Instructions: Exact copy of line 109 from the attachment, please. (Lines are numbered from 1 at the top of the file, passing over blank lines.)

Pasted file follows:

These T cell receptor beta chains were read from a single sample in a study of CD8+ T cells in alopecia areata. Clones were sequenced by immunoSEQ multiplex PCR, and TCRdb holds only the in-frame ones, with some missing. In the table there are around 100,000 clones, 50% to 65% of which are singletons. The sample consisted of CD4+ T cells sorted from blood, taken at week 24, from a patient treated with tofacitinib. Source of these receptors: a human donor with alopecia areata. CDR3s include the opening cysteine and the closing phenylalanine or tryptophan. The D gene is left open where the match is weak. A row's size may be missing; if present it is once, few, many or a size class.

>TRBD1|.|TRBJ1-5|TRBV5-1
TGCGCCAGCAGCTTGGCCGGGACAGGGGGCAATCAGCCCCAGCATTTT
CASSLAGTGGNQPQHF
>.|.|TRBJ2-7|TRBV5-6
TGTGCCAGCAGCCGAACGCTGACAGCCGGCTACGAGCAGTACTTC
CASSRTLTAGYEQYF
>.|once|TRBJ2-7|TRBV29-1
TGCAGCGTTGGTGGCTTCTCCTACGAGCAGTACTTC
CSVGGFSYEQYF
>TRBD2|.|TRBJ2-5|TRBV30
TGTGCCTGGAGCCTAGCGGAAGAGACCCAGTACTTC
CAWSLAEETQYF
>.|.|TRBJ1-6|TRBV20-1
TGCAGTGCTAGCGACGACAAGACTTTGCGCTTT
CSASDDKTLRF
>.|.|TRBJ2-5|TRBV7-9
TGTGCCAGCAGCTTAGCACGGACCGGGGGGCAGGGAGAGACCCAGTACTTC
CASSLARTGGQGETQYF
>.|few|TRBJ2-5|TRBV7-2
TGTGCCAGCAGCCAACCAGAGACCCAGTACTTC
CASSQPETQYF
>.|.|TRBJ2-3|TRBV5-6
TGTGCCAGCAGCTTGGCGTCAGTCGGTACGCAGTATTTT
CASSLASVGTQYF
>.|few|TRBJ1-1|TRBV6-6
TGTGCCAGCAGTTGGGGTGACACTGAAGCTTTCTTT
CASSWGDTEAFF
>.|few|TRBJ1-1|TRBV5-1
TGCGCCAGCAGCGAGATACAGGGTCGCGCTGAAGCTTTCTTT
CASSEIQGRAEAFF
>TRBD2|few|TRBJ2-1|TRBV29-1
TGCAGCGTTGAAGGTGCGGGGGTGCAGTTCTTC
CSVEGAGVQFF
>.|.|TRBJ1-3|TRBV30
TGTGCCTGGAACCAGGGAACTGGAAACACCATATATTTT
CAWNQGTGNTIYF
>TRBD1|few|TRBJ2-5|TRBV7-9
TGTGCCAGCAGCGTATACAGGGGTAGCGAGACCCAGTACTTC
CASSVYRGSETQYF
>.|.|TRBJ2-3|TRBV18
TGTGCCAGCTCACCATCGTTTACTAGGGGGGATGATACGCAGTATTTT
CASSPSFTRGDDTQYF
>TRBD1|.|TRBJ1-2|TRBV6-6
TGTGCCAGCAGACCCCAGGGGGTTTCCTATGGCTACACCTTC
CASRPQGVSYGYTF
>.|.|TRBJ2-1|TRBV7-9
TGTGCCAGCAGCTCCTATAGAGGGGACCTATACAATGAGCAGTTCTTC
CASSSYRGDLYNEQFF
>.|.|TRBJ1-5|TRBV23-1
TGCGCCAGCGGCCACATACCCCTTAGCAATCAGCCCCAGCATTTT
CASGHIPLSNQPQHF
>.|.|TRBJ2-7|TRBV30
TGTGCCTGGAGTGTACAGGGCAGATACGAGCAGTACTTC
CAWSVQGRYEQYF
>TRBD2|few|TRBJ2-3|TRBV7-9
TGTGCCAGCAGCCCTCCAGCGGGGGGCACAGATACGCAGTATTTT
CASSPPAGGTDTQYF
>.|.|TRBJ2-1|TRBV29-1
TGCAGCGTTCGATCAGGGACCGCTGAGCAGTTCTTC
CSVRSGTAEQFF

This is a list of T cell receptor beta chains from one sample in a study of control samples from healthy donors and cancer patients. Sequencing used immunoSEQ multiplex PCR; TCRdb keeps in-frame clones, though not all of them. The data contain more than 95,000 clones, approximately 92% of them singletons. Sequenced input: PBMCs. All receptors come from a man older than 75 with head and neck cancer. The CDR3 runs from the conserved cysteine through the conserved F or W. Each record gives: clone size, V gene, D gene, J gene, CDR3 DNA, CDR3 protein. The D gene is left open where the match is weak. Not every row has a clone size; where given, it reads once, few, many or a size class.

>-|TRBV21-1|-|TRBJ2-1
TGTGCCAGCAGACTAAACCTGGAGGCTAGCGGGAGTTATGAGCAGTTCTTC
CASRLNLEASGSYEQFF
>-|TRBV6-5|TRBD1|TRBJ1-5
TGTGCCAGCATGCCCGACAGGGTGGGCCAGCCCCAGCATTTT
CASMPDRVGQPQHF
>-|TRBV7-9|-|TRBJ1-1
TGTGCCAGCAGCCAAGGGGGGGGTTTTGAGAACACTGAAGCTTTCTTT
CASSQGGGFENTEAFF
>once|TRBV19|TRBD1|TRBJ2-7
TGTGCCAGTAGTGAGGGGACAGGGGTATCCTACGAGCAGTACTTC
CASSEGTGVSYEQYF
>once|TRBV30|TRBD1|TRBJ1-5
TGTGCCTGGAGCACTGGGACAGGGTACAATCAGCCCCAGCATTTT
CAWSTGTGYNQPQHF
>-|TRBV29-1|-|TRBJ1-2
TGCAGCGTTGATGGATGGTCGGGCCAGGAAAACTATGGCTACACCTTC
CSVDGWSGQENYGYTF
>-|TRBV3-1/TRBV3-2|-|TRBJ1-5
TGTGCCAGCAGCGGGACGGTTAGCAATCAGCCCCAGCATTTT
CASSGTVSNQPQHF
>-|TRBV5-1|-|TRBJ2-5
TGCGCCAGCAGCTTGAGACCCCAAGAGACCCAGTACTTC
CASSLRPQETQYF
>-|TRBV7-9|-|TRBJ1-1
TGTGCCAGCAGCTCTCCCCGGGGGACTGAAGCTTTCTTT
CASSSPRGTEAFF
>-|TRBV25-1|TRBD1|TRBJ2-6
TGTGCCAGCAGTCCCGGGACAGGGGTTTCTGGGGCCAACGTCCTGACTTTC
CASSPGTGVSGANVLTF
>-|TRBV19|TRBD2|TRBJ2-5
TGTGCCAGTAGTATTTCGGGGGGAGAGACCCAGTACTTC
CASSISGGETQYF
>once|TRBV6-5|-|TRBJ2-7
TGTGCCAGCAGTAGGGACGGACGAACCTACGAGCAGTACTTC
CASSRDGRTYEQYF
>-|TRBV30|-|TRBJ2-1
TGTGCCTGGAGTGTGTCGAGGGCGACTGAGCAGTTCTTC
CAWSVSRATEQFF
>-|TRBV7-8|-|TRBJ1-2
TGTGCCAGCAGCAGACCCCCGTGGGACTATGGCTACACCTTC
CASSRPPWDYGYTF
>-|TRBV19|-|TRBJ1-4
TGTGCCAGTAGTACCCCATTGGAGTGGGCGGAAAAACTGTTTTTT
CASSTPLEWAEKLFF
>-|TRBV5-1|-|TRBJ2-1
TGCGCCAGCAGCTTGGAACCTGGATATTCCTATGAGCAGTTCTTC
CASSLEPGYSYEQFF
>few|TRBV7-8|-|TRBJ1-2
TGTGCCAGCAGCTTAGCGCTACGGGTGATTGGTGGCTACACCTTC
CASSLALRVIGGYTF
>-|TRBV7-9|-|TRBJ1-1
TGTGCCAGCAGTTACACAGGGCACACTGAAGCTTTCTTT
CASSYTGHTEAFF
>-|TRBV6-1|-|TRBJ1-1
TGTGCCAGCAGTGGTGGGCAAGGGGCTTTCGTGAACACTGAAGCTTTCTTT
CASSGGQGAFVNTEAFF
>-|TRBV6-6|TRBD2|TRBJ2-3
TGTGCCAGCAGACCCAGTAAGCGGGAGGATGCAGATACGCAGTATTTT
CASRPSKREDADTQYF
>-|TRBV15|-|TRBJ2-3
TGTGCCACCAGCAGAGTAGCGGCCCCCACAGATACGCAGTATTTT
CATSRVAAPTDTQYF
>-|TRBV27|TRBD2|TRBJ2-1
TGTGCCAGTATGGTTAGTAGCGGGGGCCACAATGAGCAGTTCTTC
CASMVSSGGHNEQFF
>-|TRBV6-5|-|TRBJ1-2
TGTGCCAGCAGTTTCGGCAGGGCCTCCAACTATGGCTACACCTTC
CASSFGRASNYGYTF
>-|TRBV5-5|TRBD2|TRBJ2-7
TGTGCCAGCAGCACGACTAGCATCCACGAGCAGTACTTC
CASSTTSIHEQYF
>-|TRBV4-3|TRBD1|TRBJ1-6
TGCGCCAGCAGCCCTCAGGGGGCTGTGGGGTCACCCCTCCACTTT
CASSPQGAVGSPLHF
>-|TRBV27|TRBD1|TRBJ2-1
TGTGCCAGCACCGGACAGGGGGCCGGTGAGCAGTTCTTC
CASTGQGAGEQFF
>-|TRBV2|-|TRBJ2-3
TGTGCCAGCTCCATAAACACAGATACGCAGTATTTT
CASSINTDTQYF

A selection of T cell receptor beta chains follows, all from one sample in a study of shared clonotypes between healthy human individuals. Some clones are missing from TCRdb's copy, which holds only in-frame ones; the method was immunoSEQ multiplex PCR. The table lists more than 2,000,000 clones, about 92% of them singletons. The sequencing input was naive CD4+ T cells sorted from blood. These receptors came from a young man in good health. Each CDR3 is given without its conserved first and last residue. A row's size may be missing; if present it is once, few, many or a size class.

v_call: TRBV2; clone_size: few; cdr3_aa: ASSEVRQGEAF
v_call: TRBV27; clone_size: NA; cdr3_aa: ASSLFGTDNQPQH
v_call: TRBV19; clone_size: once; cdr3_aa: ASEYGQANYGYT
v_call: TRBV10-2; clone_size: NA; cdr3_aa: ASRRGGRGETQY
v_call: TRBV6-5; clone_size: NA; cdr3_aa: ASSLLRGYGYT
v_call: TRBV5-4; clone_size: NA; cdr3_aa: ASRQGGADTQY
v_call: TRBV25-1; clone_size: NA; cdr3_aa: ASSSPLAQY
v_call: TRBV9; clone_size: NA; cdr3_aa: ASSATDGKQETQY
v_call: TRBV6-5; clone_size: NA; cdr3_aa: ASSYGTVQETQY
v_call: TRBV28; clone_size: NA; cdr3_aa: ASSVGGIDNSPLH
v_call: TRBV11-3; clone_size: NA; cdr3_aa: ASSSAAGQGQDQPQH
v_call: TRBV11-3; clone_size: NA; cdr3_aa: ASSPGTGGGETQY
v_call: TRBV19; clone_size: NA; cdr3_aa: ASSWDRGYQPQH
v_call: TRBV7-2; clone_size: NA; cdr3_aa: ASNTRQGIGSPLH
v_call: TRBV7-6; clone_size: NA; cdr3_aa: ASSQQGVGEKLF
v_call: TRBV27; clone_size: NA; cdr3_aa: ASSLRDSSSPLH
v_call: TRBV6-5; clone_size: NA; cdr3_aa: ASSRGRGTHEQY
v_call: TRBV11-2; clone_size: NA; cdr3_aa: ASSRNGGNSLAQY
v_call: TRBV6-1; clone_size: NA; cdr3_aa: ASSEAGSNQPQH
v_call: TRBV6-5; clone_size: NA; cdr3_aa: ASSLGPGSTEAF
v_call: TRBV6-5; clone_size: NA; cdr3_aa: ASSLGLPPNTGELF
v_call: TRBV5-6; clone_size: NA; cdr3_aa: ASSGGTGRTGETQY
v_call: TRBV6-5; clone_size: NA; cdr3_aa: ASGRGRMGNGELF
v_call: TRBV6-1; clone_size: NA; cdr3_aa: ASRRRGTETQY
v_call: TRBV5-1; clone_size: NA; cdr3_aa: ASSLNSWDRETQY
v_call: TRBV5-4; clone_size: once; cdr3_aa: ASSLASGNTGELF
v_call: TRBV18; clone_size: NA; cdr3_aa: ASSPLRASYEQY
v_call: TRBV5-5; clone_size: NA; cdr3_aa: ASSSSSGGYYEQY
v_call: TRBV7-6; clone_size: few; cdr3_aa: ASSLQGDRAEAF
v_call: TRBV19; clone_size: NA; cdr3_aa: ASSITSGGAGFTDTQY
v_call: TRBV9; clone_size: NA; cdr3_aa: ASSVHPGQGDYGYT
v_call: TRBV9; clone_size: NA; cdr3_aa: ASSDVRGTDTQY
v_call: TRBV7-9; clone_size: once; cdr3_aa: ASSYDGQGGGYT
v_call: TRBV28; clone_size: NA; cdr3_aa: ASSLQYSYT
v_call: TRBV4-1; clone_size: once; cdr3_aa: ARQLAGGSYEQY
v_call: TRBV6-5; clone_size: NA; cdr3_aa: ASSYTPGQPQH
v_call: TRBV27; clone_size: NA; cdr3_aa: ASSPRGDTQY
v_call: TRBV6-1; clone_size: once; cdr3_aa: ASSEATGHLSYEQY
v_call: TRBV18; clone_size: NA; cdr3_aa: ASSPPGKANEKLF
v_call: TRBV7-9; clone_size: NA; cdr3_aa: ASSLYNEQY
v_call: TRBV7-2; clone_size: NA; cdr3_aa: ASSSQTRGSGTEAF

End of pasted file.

TGCGCCAGCAGCTTGGAACCTGGATATTCCTATGAGCAGTTCTTC